Ferguson protests focus on retailers for Black Friday

November 28, 2014, 2:49 PM UTC
Photograph by Justin Sullivan—Getty Images

A group of African Americans, including some Hollywood power players, are calling for a retail boycott on Black Friday in a movement that is gaining traction on Twitter and other social media channels with the hashtag #BlackoutBlackFriday.

The boycott comes less than a week after a grand jury declined to indict a Ferguson, Mo., police officer for fatally shooting an unarmed African-American teenager in an encounter that occurred in August. That controversial decision, which meant the officer wouldn’t face criminal charges in the case, led to protests in Ferguson and other parts of the country as many Americans lamented the fairness of the U.S. justice system. The family of the deceased teen, Michael Brown, and their supporters had hoped that the officer would face charges in the case.

A group leading the call for a boycott on Black Friday was called “Blackout for Human Rights.” The group said its first action to help raise awareness for their cause was to make Black Friday “a nationwide day of action and retail boycott.”

Demonstrations reportedly occurred at Wal-Mart (WMT) and Target (TGT) stores in the St. Louis area.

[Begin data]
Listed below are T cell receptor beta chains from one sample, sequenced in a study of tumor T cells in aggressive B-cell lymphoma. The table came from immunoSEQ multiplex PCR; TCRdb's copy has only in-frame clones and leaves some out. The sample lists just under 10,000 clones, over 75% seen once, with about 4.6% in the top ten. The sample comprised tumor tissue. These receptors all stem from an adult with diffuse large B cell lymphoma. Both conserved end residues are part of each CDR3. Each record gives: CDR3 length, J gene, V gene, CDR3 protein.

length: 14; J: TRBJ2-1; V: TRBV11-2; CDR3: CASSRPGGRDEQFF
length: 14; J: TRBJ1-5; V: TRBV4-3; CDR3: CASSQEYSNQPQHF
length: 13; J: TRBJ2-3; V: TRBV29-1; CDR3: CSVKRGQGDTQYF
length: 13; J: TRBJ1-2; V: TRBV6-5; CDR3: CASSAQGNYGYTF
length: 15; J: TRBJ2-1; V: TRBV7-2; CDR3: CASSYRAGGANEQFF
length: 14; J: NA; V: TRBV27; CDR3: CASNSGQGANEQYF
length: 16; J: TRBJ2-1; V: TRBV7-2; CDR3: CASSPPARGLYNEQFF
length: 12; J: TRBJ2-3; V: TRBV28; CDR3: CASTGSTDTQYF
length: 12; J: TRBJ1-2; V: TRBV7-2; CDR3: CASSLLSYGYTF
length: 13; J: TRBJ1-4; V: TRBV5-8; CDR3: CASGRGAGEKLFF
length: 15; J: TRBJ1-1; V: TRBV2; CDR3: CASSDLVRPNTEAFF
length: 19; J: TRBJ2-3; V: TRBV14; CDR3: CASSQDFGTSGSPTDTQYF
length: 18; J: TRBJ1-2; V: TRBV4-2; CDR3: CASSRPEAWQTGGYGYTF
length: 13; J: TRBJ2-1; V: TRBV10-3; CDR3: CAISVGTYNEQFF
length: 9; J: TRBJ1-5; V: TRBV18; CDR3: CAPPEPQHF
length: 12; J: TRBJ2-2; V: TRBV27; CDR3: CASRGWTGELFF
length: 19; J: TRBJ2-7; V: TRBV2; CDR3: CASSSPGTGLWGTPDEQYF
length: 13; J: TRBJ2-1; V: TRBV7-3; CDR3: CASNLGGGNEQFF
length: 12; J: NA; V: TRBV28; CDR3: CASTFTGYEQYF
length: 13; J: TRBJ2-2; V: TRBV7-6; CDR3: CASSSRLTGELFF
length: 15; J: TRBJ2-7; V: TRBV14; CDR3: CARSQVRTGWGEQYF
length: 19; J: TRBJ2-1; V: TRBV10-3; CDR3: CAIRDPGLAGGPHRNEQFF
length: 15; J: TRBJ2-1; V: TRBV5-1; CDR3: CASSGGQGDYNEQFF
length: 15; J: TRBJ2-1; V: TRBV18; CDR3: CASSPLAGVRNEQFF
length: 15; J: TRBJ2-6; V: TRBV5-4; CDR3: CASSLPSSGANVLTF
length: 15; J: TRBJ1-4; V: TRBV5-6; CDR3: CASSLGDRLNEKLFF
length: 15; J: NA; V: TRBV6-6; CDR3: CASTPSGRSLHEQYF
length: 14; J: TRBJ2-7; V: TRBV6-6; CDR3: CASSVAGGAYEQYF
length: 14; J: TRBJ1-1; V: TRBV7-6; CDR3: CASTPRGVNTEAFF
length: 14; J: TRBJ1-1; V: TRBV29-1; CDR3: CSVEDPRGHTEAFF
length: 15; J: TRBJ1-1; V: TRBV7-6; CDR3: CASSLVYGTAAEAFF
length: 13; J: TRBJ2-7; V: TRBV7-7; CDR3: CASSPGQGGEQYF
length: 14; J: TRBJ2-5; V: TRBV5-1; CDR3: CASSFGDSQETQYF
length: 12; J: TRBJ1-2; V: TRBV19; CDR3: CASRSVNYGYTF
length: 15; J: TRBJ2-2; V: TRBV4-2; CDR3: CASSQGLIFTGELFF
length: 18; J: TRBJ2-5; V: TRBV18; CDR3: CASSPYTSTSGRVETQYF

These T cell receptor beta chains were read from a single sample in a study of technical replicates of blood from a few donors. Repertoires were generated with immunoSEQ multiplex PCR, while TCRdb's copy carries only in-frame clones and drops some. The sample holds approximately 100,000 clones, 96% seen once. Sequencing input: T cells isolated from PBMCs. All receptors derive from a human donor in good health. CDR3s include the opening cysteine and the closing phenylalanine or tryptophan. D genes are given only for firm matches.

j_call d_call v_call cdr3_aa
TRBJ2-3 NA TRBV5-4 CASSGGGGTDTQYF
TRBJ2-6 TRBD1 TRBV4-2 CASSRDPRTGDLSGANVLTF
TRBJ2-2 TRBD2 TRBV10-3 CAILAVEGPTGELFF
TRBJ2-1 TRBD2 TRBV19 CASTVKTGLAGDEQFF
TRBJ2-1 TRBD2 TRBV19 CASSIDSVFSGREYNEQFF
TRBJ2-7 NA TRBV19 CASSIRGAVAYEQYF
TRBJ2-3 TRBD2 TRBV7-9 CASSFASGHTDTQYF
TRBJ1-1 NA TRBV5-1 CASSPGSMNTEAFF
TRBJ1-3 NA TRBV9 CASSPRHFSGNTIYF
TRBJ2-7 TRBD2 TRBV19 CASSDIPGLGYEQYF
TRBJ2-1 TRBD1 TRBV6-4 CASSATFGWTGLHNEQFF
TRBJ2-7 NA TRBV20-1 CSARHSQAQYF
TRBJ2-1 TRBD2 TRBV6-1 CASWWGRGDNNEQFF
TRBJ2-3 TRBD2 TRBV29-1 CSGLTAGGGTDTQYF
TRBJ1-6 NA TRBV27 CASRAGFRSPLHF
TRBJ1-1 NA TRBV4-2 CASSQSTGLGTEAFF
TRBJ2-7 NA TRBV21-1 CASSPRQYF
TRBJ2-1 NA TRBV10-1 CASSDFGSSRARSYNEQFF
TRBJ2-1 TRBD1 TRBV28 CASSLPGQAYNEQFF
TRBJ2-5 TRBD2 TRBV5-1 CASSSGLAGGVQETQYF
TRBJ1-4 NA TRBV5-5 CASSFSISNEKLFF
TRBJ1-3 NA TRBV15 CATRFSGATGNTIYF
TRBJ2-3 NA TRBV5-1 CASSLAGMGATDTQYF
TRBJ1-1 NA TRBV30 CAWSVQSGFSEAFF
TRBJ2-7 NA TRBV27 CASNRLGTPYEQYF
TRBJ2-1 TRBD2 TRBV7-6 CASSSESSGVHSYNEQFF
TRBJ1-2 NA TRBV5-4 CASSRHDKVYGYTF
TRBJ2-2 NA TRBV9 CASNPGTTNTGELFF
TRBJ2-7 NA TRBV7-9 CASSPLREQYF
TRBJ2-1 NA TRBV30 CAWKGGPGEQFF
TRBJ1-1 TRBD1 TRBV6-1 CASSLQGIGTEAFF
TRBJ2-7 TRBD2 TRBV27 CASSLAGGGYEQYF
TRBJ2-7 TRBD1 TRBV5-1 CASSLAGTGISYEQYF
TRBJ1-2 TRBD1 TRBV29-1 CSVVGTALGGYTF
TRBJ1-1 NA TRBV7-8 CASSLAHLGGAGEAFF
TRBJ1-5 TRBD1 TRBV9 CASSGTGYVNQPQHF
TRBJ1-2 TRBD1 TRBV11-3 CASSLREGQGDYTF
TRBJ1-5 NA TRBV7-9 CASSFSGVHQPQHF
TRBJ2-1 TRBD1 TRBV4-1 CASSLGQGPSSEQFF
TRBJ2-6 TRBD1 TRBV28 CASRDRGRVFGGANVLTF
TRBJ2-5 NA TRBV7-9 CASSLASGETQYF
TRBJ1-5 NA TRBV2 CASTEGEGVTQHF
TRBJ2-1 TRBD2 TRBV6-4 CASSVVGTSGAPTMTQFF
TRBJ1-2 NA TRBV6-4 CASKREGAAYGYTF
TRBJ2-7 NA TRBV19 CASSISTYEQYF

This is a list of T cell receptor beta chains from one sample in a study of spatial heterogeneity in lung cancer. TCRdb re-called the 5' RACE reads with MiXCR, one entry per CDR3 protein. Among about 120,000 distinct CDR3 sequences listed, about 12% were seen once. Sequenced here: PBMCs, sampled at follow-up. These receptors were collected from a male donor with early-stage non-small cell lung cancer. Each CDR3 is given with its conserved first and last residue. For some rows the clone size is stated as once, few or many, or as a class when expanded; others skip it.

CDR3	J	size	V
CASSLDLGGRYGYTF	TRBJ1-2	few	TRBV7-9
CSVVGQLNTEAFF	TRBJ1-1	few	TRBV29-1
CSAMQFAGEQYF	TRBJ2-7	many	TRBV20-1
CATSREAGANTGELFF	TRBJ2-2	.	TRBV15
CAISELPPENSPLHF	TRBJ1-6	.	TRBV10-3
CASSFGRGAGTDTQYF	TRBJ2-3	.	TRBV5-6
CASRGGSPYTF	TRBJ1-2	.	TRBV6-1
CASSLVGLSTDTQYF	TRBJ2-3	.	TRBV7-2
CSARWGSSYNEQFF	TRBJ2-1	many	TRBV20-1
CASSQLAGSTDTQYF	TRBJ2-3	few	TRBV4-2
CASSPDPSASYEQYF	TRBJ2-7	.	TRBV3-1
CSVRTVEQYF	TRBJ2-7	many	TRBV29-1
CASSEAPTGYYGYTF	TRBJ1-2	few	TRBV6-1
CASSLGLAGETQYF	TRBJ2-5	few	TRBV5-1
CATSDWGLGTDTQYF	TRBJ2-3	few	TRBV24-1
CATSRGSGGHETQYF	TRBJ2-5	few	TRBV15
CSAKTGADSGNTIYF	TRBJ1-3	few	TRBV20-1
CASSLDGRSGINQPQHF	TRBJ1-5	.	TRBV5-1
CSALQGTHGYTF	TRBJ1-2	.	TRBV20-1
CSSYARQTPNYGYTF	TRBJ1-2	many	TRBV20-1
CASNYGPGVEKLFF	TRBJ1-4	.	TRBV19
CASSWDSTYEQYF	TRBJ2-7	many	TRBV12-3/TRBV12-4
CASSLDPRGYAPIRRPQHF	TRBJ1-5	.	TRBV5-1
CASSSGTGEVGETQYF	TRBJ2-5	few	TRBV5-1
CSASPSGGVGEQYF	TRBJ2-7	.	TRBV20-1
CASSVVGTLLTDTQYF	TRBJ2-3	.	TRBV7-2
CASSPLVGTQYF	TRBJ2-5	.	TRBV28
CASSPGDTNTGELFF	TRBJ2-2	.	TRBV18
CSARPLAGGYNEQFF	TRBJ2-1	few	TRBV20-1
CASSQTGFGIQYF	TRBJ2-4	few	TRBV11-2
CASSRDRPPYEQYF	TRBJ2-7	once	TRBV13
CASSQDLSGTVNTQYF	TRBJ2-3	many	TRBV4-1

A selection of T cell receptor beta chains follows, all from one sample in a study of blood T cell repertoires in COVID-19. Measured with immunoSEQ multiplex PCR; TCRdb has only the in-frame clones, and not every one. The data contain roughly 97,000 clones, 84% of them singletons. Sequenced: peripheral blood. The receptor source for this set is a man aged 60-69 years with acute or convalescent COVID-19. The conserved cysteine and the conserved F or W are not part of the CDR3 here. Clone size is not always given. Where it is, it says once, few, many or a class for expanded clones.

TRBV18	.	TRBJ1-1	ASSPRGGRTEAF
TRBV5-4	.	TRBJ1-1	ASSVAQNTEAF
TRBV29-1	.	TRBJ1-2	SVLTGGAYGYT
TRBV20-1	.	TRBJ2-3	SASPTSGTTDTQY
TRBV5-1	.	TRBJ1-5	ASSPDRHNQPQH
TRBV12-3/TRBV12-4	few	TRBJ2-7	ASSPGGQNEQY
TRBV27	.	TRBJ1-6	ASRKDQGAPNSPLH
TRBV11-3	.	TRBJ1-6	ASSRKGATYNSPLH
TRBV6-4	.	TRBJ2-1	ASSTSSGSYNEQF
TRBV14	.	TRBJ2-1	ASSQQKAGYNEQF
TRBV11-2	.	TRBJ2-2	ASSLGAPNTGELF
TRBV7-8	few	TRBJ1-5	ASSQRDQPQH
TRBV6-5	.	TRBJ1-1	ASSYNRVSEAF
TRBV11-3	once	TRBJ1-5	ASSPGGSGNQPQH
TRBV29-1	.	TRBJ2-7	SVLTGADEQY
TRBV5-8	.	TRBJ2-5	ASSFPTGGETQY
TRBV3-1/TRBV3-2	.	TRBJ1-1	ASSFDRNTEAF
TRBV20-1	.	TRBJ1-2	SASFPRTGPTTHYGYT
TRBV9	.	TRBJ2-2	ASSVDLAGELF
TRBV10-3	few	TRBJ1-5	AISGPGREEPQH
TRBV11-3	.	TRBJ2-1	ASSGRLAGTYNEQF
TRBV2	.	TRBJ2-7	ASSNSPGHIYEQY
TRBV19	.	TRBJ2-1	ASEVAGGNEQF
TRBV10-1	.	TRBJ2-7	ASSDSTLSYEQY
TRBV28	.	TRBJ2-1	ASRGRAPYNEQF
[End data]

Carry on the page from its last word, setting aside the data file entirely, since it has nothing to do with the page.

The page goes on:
Media outlets have reported the boycott was led by many African American artists, including Hollywood actors and directors. Actors Jesse Williams and Michael B. Jordan, as well as filmmaker Ryan Coogler and business entrepreneur Russell Simmons, are reportedly among those that are calling for a mass boycott.

Americans spend more than $50 billion during the Thanksgiving weekend, and the holiday season is critical for many retailers in terms of profitability and sales for the full year.

And while African Americans make up around just 14% of the total U.S. population, they are an important group in terms of consumption. African-American consumers have buying power of about $1 trillion and as a group, they reportedly make more shopping trips, watch more television and read more financial magazines than any other group, according to recent research published by Nielsen in collaboration with the National Newspaper Publishers Association.

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